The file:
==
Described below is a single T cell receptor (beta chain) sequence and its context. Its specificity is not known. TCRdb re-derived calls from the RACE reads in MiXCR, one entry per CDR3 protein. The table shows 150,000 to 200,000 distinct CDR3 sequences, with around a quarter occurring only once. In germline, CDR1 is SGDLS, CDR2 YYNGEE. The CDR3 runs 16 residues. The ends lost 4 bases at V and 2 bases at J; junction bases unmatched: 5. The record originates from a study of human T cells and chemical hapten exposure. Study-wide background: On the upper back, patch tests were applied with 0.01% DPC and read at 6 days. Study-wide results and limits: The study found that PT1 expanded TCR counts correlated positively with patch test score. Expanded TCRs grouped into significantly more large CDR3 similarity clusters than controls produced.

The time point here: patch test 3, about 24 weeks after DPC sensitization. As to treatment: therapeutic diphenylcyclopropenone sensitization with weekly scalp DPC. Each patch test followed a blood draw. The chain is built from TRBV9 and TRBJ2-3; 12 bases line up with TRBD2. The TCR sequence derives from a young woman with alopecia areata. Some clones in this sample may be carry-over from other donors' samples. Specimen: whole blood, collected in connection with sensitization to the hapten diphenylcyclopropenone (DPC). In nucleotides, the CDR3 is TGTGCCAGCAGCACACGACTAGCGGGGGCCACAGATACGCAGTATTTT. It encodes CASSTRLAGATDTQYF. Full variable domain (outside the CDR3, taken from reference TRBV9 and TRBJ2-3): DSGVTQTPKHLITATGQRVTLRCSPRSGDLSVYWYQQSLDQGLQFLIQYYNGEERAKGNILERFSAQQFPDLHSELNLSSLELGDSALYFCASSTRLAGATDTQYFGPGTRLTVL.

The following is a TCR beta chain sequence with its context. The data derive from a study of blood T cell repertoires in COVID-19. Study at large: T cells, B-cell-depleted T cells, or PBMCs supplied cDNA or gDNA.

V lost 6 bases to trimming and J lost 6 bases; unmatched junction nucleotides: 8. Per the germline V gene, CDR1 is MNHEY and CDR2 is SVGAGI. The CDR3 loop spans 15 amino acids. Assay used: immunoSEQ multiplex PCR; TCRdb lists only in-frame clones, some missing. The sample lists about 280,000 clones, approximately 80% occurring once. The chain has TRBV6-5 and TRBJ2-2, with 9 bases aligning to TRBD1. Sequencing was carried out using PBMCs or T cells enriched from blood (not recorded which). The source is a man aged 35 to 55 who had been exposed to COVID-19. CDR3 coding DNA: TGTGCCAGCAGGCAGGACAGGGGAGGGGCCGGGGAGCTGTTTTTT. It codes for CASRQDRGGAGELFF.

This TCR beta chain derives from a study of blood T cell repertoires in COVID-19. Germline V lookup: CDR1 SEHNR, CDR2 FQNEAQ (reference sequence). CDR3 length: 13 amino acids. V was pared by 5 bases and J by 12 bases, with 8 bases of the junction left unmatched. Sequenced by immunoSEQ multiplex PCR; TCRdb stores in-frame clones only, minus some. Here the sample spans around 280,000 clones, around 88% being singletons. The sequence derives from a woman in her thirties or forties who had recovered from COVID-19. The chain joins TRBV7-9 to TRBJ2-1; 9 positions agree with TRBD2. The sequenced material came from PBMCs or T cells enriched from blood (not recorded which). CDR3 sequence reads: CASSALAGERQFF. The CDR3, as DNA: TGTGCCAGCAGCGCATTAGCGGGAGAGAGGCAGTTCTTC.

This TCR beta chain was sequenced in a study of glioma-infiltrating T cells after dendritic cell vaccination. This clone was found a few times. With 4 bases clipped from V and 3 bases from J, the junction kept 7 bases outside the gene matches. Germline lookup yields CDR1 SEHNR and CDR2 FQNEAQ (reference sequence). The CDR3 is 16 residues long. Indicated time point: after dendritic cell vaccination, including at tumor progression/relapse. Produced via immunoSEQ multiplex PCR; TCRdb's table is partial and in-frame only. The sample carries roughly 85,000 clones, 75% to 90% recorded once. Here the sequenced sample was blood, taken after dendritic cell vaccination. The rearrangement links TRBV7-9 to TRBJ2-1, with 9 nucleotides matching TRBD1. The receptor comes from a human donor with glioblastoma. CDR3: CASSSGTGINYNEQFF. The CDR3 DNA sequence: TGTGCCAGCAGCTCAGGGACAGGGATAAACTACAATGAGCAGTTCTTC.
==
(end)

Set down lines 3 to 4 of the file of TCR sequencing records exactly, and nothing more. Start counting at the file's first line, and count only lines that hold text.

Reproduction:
The following is a TCR beta chain sequence with its context. The data derive from a study of blood T cell repertoires in COVID-19. Study at large: T cells, B-cell-depleted T cells, or PBMCs supplied cDNA or gDNA.

V lost 6 bases to trimming and J lost 6 bases; unmatched junction nucleotides: 8. Per the germline V gene, CDR1 is MNHEY and CDR2 is SVGAGI. The CDR3 loop spans 15 amino acids. Assay used: immunoSEQ multiplex PCR; TCRdb lists only in-frame clones, some missing. The sample lists about 280,000 clones, approximately 80% occurring once. The chain has TRBV6-5 and TRBJ2-2, with 9 bases aligning to TRBD1. Sequencing was carried out using PBMCs or T cells enriched from blood (not recorded which). The source is a man aged 35 to 55 who had been exposed to COVID-19. CDR3 coding DNA: TGTGCCAGCAGGCAGGACAGGGGAGGGGCCGGGGAGCTGTTTTTT. It codes for CASRQDRGGAGELFF.